TIMEOUT: Local teams build championships

Published 12:00 am Wednesday, March 7, 2007

It’s every fan’s dream for its home team or favorite team to win a championship. It is every parents dream for their child that participates in sports to be part of a winning or championship team.

We all know it is one of the most difficult feats for a team to achieve. But what does it take to win a championship? What does it take to win again or back-to-back? Does it take a perfect season to win?

A few factors have crossed my mind in terms of what it takes to produce a championship team. We’re going to stick to the ranks of amateur sports.

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One of the biggest and most important has to be the coaching. I’ve always admired high school and college coaches because they only have a few years to work with its players. Most high school players are just starting to develop their skills by the time they reach the ninth or tenth grades. Every once in a while a coach will be blessed with someone that has that natural talent, but a majority of the time, a player has to be molded.

I look at University of West Alabama’s Bobby Wallace. In his first year he has turned its football program completely around. They have moved from doormats in its conference to a very respected football team. Wallace led them to its first winning season in 14 years. I think it had something to do with coaching. Don’t look now, but they just hired another winning coach, Eddie McCarter, to boost its basketball program.

Two of the most solid football programs in the immediate area have been Demopolis with Coach Doug Goodwin, who has made the playoffs in his eight seasons of coaching at DHS, including the state championship in 2004; and Sweet Water under Coach Stacy Luker a 1A powerhouse year after year and this past season’s 1A state champs. We can’t leave out Southern Academy and Coach Shaun Bonds, who have won three straight championships when it comes to football. Another solid program is R.C. Hatch with retired Coach Eugene Mason and now Homer Davis and its basketball program which has recorded an unprecedented nine state titles, four in the last five years.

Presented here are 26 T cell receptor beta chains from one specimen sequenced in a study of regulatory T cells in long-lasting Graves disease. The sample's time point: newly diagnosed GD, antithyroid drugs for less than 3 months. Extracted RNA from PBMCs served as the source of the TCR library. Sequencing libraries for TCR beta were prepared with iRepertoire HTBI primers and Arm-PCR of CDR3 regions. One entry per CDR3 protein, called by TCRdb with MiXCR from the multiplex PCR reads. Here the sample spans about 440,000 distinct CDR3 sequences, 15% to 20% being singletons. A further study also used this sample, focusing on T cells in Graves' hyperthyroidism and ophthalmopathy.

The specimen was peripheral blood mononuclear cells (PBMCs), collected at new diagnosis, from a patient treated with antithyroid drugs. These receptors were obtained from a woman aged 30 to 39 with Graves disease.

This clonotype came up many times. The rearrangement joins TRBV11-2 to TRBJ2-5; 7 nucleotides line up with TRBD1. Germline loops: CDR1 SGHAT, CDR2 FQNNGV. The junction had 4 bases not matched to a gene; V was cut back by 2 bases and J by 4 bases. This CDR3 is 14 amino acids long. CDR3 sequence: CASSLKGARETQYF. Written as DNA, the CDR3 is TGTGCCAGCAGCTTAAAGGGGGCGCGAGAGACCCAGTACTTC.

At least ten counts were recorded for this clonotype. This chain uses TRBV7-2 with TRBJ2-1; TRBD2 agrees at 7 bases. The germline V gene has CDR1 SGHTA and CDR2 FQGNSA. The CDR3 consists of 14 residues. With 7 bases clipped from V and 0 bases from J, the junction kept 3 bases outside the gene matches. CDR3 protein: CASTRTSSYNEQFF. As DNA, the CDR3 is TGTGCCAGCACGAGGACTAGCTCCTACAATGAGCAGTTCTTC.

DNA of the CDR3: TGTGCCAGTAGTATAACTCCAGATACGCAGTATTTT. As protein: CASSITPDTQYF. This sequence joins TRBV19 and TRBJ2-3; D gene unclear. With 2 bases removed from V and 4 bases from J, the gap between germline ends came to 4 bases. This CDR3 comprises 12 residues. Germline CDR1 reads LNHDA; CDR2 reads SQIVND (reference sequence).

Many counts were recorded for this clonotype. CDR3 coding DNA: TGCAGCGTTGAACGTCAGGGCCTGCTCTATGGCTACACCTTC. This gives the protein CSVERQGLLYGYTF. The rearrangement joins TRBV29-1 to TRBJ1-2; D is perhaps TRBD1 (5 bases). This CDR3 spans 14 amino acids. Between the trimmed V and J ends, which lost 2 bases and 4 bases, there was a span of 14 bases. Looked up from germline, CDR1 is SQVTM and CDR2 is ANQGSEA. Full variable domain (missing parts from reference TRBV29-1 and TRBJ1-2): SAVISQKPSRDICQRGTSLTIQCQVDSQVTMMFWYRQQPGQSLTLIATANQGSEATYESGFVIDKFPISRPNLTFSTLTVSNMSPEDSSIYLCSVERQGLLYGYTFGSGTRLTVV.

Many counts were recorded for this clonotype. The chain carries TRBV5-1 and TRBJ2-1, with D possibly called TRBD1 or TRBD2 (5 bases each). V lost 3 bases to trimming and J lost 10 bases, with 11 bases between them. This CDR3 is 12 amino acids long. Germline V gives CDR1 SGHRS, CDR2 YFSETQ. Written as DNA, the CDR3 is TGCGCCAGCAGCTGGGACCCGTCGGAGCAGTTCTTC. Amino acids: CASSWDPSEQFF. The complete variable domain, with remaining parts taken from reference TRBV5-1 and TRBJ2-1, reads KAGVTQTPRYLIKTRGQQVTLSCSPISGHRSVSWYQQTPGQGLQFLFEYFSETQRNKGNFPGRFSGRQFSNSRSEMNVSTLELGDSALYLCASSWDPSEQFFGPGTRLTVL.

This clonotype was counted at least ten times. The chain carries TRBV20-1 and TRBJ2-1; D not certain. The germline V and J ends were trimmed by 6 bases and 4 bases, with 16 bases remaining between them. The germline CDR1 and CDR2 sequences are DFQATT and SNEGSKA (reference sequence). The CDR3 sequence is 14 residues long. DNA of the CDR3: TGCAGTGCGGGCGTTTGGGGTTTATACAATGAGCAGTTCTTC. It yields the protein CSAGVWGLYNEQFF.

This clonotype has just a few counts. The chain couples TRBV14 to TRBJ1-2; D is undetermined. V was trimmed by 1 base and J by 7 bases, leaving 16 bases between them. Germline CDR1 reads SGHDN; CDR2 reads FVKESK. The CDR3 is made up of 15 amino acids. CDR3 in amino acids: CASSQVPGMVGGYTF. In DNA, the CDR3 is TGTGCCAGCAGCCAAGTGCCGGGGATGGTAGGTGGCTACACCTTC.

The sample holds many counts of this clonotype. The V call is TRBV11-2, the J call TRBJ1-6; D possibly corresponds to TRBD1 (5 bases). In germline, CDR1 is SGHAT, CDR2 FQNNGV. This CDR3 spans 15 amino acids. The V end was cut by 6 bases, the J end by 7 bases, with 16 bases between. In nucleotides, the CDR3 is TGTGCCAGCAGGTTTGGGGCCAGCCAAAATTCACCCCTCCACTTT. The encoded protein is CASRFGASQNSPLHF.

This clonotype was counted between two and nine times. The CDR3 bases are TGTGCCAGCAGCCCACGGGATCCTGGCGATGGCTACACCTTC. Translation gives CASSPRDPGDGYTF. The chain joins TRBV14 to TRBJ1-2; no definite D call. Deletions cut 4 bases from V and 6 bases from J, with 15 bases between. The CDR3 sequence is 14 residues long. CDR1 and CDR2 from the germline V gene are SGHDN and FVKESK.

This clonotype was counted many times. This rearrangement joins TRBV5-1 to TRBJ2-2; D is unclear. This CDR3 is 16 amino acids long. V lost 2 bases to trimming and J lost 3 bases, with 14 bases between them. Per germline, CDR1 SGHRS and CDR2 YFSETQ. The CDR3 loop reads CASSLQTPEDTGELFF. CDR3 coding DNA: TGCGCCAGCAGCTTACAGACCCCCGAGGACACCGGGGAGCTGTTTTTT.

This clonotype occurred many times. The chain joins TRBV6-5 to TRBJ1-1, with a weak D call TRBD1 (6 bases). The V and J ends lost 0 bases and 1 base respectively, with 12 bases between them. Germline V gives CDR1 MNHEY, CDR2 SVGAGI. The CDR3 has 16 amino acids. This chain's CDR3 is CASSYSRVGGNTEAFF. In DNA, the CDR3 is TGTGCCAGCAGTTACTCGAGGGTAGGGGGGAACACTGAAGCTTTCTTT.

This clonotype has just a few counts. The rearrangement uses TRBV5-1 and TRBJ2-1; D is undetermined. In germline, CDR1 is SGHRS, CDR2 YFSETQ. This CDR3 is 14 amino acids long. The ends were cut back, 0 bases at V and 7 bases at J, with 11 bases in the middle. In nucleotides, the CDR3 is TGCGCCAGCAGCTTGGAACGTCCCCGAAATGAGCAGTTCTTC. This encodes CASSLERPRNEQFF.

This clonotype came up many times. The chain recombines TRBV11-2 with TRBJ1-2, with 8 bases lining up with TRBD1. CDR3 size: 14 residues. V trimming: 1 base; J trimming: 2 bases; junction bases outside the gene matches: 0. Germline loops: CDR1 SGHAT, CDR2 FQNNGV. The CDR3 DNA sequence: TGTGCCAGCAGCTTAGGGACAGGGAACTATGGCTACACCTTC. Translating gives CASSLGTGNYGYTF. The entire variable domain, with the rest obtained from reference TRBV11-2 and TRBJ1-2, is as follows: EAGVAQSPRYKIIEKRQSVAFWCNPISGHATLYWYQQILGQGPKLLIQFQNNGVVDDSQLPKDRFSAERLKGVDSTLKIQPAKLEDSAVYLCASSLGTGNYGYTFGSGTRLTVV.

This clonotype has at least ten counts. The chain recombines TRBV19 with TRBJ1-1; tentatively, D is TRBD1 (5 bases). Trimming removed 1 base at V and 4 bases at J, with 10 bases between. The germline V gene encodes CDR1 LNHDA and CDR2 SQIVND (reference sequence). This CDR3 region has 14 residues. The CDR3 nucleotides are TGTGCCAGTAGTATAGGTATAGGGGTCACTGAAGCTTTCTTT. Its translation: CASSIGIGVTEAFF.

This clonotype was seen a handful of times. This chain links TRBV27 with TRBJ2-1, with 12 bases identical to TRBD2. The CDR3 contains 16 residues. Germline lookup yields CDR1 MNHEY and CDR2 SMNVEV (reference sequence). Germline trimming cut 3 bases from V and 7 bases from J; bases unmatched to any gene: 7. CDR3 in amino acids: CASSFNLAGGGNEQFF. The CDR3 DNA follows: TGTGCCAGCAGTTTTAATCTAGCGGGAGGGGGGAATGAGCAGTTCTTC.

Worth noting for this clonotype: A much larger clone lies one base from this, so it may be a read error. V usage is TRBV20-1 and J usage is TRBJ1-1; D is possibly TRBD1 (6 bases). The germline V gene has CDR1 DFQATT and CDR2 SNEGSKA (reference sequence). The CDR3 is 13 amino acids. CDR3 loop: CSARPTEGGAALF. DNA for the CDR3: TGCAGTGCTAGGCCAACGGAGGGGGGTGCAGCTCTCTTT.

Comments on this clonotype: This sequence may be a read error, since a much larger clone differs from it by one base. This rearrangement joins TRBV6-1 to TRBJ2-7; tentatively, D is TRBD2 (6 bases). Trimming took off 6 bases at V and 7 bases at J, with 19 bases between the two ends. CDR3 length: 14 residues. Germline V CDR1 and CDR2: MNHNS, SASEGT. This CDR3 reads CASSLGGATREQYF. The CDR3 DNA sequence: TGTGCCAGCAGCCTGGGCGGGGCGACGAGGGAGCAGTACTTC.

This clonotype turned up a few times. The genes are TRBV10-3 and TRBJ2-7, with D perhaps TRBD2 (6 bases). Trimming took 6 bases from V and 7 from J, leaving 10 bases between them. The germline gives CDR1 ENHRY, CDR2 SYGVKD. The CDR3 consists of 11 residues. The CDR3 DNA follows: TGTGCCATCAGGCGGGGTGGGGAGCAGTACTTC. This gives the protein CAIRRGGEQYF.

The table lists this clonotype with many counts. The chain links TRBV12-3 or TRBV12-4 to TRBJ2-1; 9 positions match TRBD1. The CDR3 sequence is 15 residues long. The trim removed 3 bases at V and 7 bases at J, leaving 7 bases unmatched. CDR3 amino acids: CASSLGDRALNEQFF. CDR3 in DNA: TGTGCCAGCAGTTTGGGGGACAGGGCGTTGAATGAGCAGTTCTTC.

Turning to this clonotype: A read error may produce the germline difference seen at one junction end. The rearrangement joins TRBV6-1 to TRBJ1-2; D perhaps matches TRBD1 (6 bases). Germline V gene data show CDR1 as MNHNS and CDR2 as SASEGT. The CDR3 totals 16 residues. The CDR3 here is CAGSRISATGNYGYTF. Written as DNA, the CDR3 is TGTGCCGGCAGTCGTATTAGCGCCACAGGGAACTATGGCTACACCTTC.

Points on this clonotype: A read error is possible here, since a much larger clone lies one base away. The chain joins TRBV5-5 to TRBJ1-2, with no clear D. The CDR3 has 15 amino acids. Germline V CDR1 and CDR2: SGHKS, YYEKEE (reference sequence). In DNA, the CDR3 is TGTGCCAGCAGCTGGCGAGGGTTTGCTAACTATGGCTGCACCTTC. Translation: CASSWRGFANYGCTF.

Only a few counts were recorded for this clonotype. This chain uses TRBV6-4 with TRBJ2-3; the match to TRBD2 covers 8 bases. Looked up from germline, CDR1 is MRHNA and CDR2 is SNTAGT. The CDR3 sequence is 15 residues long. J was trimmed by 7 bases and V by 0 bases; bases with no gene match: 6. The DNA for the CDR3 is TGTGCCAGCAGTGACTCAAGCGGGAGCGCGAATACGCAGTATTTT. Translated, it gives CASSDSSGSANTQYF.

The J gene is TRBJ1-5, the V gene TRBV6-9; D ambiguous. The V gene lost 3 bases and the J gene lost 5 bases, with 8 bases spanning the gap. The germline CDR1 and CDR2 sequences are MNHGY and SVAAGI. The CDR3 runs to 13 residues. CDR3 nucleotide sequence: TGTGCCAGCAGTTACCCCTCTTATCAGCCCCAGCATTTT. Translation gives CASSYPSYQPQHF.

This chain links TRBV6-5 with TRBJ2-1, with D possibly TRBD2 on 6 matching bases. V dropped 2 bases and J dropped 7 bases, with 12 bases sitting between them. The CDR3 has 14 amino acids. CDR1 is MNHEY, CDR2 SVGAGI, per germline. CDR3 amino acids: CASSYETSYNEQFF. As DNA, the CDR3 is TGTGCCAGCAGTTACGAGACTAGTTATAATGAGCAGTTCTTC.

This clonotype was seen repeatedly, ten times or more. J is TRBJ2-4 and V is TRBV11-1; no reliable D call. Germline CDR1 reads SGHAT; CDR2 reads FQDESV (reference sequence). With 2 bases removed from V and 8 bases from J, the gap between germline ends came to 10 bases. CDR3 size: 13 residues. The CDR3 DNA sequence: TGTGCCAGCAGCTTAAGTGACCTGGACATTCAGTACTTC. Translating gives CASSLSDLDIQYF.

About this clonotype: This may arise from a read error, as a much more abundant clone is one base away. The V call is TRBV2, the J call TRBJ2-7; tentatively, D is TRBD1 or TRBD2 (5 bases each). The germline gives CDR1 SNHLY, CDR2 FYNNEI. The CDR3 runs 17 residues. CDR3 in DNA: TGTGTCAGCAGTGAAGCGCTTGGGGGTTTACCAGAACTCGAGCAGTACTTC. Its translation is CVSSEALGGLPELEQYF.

Hatch continues to baffle the sports media in its year after year appearance in Birmingham. They look at the small town of Uniontown then look at all the championships, then walk away shaking their head.

How does these teams continue to produce the way they do year after year? It is coaching and their knowledge of the game. Coaches must also garnish the skills of getting players to play at or beyond its skill level. They must also surround themselves with a staff of knowledgeable assistants.

The player has to be another factor in producing a championship team. Players do not come into a program with an equal amount of skills. Whether it’s on the high school or college level, the skills will differ and this is where good coaching comes in.

Team unity rates high, because the team comes before any individual and the cohesiveness of any team will always be seen on a championship team. Pulling the team together seems to be the job of the most experienced players of a team. In college or high school it usually falls on the shoulders of the seniors.

Discipline is an important factor in building championship teams. One of the definitions of discipline is mental self-control. Discipline is not easy to teach, but it is something that must be instilled on every sports team. It shouldn’t be the job of a coach to teach discipline, but it seems to fall under the responsibility of a head coach.

Discipline is an area that parents can help produce a team player to fit on a winning or championship team.

Championship teams draw better players, an abundance of support, which becomes an ingredient for more championships.

See you on the diamonds, courts, courses, and fields.

James Gilmore is the sports editor of The Demopolis Times. He can be reached by e-mail at james.gilmore@demopolistimes.com.